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Dublin: 12 °C Sunday 5 April, 2020

Irish Water extends hosepipe ban for 16 counties until the end of September

The Greater Dublin area could face “historic low levels” of water going into winter, the company warned.

File photo.
File photo.
Image: Mark Stedman/

IRISH WATER HAS confirmed that it will retain its conservation order on water in over half of the counties in the country as it continues to “manage scarce resources in these areas”.

It said water supply remains critical in many areas and, as a result, it’s essential to retain the hosepipe ban until 30 September.

The company added that water levels could be at “historic low levels going into the winter”. 

The ban on watering a garden, cleaning a car with a hosepipe and filling or maintaining a domestic pool or paddling pool will remain in place for Dublin, Louth, Meath, Kildare, Kilkenny, Laois, Offaly, Westmeath, Carlow, Wicklow, Wexford, Waterford, Cork, Kerry, Limerick and Tipperary.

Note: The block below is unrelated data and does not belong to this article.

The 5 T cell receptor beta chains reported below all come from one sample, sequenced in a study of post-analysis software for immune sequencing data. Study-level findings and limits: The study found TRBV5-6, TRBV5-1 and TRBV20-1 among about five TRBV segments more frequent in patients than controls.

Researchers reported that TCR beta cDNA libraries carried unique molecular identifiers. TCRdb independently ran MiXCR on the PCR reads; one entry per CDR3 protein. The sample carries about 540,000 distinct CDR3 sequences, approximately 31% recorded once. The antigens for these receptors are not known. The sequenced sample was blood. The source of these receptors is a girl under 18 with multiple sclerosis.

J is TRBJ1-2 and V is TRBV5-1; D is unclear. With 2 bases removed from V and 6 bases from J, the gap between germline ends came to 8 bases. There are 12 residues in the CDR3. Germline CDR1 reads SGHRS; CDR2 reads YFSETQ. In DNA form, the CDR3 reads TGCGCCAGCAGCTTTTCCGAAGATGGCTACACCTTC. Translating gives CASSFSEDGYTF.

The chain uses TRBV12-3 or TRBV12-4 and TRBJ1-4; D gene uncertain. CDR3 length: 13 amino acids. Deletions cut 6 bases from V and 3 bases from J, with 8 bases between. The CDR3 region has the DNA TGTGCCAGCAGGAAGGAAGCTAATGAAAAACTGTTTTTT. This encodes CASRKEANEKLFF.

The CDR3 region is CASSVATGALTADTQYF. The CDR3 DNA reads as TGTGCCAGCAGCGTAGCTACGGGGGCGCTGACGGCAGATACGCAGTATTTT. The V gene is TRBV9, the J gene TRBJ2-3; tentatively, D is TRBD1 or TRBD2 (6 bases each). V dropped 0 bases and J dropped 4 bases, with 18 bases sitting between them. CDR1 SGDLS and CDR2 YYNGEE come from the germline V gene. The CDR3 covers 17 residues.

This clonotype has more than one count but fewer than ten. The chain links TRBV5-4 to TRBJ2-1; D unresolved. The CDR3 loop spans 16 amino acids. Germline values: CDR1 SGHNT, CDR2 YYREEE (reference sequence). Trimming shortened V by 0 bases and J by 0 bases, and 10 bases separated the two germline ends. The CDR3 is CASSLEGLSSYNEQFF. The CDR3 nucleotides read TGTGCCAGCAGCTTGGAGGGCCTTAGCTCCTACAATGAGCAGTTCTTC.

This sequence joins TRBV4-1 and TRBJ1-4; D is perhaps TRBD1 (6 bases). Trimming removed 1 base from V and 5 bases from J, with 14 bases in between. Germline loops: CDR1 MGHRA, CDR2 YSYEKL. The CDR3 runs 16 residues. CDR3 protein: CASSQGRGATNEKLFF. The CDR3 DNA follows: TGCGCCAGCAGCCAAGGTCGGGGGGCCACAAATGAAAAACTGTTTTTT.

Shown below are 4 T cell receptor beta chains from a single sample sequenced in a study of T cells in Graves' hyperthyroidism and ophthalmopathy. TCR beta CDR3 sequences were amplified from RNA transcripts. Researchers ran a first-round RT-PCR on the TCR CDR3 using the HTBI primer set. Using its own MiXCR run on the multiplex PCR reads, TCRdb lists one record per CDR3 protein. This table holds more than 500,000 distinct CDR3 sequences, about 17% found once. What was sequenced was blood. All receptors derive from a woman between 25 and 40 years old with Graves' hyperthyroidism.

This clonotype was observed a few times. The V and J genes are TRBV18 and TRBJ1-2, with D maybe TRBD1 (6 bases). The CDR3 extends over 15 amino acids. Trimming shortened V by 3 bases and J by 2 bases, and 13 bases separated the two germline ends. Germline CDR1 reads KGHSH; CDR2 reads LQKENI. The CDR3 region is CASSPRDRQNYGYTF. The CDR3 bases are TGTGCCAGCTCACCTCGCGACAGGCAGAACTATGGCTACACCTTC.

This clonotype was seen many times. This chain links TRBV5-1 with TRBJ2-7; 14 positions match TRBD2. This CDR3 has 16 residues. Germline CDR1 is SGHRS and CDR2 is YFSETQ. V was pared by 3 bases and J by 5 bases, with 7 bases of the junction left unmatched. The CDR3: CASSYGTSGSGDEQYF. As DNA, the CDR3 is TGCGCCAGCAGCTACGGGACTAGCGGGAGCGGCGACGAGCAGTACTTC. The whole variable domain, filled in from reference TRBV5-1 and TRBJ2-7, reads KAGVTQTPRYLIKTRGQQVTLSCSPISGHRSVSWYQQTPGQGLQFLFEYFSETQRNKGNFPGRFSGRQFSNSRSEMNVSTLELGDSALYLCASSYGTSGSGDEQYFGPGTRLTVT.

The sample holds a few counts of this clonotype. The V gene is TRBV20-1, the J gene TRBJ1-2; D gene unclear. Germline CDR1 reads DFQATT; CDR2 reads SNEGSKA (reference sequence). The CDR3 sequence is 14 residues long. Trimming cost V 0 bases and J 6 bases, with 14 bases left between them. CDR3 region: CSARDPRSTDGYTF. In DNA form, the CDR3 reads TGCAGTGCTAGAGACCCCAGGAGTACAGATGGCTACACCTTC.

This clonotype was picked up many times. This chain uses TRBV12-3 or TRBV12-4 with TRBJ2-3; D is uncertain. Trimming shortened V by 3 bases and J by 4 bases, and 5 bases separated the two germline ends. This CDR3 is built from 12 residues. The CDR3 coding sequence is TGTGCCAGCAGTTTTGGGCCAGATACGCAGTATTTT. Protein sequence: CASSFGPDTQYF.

The counties where the hosepipe ban will now lift are Clare, Galway, Mayo, Sligo, Leitrim, Roscommon, Donegal, Longford, Cavan and Monaghan.

While Irish Water believes that further conservation efforts in Leinster and Munster should mean it can meet demand in these areas through the autumn, “an unusually dry September/October” could lead to yet further restrictions. 

Irish Water’s general manager Eamon Gallon said: “The 2018 drought conditions have demonstrated the vulnerability of many of our water supplies, notably in the south, east and midlands.

At this stage, the majority of local authorities are working with leakage contractors to deliver substantial savings. Major savings achieved in recent months include in Tralee, Athlone, Cork County, Galway City, Laois and Kilkenny, where schemes under severe pressure due to the drought are now coping satisfactorily due to the water saved.

He added that while the hosepipe ban had now been lifted in some places, he hoped that people continued on with conservation efforts in those areas and said that the extended drought had increased awareness of how important conserving water is among the general public and businesses.

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Sean Murray

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